Artiklis analüüsitakse, kuidas on erinevatel ajajärkudel muutunud sõjaväelaste kirjaoskus selle sõna laiemas tähenduses. Kirjaoskus hõlmab seejuures nii väljaõpet kui ka teenistuse korraldust koos otsustusõiguse ulatuse ja vastutuse määraga. Artikli esmaste lugejatena nähakse Kaitseväe Ühendatud Õppeasutustes (KVÜÕA) õpinguid alustavaid põhi- ja keskastmekursuse õppureid.

Rene kommentaar: Tegemist on väga hea ülevaatega ülesandekeskse juhtimise filosoofia arengust ja mõjutustest. Pealkiri võib jätta esmapilgul eksitava mulje (mulle jättis), nagu tuleks juttu sõjaväelaste kirjutamise oskusest. Sellest see artikkel siiski ei ole. Väärt lugemine.

Artikkel siin: http://www.ksk.edu.ee/wp-content/uploads/2013/05/KVUOA_Toimetised_16_7_Kukk.pdf

Thursday, August 8, 2013

An elusive command philosophy and a different command culture

By Jörg Muth
2011 in Foreign Policy
Best Defense department of Auftragstaktik affairs

Auftragstaktik. The word sounds cool even when mangled by an American tongue. What it means, however, has always been elusive to Americans. The problematic translation of that core German military word into "mission type orders" completely distorts its meaning. Auftragstaktik does not denote a certain style of giving orders or a certain way of phrasing them; it is a whole command philosophy.

The idea originates with Frederick the Great, who complained after more than one battle that his highly experienced regimental commanders would not dare take action on their own but too often ask back for orders and thus waste precious time.

Nearly one hundred years later the military genius Helmuth Karl Bernhard Graf von Moltke was the first to formulate the concept of Auftragstaktik. Moltke was a diligent student of Frederick's campaigns, of military history in general and philosophy. At a time when he was not yet famous and, not yet the victor of three wars, he observed the annual General Staff war games in 1858. The paperwork and the detailed orders appalled him because he knew that in war there was no time for such nonsense. During the war game critique he decreed that "as a rule an order should contain only what the subordinate for the achievement of his goals cannot determine on his own." Everything else was to be left to the commander on the spot.

Tuesday, July 30, 2013

War—Continuity in Change, and Change in Continuity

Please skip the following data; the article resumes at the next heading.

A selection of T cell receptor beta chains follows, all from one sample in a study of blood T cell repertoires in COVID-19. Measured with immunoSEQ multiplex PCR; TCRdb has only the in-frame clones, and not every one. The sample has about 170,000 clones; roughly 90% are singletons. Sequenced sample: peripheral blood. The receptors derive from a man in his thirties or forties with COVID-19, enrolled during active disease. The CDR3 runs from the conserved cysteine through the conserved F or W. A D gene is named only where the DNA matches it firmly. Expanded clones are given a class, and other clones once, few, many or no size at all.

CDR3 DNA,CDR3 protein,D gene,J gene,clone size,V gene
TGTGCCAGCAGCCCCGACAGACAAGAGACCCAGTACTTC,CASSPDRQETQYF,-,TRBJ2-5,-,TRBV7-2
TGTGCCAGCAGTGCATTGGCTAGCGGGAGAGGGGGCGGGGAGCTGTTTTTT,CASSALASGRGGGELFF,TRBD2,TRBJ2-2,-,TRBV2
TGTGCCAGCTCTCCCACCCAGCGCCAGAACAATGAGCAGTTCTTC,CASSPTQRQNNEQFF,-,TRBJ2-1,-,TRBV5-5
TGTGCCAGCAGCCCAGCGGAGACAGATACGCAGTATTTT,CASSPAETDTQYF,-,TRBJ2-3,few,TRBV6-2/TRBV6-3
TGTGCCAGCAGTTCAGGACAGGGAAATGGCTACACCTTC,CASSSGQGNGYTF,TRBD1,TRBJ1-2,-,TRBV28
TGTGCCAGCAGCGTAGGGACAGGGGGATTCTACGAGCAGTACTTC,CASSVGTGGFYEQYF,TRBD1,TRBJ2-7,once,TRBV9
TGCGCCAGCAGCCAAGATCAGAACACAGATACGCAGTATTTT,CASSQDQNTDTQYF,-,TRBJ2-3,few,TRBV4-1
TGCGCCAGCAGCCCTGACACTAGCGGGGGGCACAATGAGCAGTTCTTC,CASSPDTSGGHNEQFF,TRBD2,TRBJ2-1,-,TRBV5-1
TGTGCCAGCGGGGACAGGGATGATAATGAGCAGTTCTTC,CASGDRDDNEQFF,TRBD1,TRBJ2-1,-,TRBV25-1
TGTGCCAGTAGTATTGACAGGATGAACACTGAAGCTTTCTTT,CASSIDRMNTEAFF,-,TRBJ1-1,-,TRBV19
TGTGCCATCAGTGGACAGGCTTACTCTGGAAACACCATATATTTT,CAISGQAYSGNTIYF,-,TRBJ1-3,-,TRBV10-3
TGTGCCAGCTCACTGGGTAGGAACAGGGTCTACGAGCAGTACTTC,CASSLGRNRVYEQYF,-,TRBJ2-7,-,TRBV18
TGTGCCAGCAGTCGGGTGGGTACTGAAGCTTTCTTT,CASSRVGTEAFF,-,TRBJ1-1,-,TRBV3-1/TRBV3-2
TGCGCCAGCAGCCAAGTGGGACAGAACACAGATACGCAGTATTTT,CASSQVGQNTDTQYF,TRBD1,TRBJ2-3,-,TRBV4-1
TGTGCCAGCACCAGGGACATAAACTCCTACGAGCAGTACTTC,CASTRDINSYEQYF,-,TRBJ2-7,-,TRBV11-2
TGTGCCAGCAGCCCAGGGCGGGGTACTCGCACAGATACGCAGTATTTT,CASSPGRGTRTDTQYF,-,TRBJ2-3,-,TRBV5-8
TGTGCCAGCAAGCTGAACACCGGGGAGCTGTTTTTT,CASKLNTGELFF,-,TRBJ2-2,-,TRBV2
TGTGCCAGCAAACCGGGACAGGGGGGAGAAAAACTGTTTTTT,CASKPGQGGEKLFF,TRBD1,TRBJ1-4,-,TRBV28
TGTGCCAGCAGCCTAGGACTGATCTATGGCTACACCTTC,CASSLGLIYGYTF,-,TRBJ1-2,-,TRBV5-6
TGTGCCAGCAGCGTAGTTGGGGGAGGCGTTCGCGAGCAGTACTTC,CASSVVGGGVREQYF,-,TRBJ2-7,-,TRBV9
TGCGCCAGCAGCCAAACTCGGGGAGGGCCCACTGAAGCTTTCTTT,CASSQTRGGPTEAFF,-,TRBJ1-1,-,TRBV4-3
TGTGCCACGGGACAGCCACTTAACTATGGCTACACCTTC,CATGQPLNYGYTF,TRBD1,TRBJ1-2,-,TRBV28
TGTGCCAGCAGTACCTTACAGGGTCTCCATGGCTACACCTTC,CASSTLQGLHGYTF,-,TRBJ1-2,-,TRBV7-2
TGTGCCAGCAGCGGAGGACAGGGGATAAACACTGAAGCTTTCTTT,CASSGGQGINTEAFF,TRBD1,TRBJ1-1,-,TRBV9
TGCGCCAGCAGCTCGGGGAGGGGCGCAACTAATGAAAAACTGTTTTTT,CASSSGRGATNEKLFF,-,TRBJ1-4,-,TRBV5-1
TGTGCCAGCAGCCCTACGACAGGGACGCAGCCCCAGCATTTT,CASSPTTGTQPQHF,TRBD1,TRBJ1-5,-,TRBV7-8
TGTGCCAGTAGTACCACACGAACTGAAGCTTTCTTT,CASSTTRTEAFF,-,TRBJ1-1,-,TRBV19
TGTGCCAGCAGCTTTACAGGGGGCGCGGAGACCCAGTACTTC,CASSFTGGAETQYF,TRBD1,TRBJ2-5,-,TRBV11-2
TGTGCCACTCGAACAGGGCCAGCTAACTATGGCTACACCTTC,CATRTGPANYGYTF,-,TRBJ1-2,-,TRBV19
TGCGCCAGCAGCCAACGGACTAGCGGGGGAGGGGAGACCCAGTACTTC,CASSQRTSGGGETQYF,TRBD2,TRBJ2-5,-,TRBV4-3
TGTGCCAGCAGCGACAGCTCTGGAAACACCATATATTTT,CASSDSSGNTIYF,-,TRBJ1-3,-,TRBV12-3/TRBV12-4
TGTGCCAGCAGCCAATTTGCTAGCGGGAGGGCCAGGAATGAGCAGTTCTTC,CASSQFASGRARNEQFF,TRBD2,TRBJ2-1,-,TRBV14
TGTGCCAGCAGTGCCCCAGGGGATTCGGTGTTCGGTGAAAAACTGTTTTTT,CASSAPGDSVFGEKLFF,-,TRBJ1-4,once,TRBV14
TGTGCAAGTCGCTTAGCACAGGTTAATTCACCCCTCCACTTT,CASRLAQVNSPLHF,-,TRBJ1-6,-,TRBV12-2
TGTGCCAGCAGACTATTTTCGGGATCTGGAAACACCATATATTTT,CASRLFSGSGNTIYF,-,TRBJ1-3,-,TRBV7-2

COLIN S. GRAY

War can only be understood holistically. If one focuses on continuity in change, one is near certain to undervalue the change in continuity. One has to be bifocal. Carl von Clausewitz is uncompromising on this matter:
But in war more than in any other subject we must begin by looking at the nature of the whole; for here more than elsewhere the part and the whole must always be thought of together.
The subject of most interest here is future war, all of it. Future war will include both change and continuity from the past. Many people have difficulty understanding the relationship between continuity and change; this article will try to provide some useful guidance. Similarly, satisfactory comprehension of the connection between theory and practice is frequently missing.
These deficiencies in intellectual grasp can be important and damaging to national security.

Sunday, April 14, 2013

Wake-up call


Julian Borger
The Guardian, Friday 6 September 2002 

If the US and Iraq do go to war, there can only be one winner, can't there? Maybe not. This summer, in a huge rehearsal of just such a conflict - and with retired Lieutenant General Paul Van Riper playing Saddam - the US lost. Julian Borger asks the former marine how he did it.

At the height of the summer, as talk of invading Iraq built in Washington like a dark, billowing storm, the US armed forces staged a rehearsal using over 13,000 troops, countless computers and $250m. Officially, America won and a rogue state was liberated from an evil dictator. 

What really happened is quite another story, one that has set alarm bells ringing throughout America's defence establishment and raised questions over the US military's readiness for an Iraqi invasion. In fact, this war game was won by Saddam Hussein, or at least by the retired marine playing the Iraqi dictator's part, Lieutenant General Paul Van Riper.